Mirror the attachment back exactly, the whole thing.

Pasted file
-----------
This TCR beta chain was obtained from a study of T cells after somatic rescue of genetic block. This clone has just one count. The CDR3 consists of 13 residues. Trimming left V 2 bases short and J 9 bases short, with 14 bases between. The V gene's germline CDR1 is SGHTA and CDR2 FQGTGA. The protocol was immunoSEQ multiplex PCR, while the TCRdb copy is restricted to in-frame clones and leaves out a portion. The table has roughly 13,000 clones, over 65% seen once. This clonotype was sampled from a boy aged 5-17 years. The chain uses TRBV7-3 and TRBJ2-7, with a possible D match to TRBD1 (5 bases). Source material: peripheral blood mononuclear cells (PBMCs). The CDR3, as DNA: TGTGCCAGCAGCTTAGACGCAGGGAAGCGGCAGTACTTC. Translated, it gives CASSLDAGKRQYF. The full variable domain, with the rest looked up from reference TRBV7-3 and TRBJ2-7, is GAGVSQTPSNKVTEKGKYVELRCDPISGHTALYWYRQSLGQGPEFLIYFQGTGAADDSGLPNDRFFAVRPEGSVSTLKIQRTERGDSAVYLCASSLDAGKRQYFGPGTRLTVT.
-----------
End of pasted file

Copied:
This TCR beta chain was obtained from a study of T cells after somatic rescue of genetic block. This clone has just one count. The CDR3 consists of 13 residues. Trimming left V 2 bases short and J 9 bases short, with 14 bases between. The V gene's germline CDR1 is SGHTA and CDR2 FQGTGA. The protocol was immunoSEQ multiplex PCR, while the TCRdb copy is restricted to in-frame clones and leaves out a portion. The table has roughly 13,000 clones, over 65% seen once. This clonotype was sampled from a boy aged 5-17 years. The chain uses TRBV7-3 and TRBJ2-7, with a possible D match to TRBD1 (5 bases). Source material: peripheral blood mononuclear cells (PBMCs). The CDR3, as DNA: TGTGCCAGCAGCTTAGACGCAGGGAAGCGGCAGTACTTC. Translated, it gives CASSLDAGKRQYF. The full variable domain, with the rest looked up from reference TRBV7-3 and TRBJ2-7, is GAGVSQTPSNKVTEKGKYVELRCDPISGHTALYWYRQSLGQGPEFLIYFQGTGAADDSGLPNDRFFAVRPEGSVSTLKIQRTERGDSAVYLCASSLDAGKRQYFGPGTRLTVT.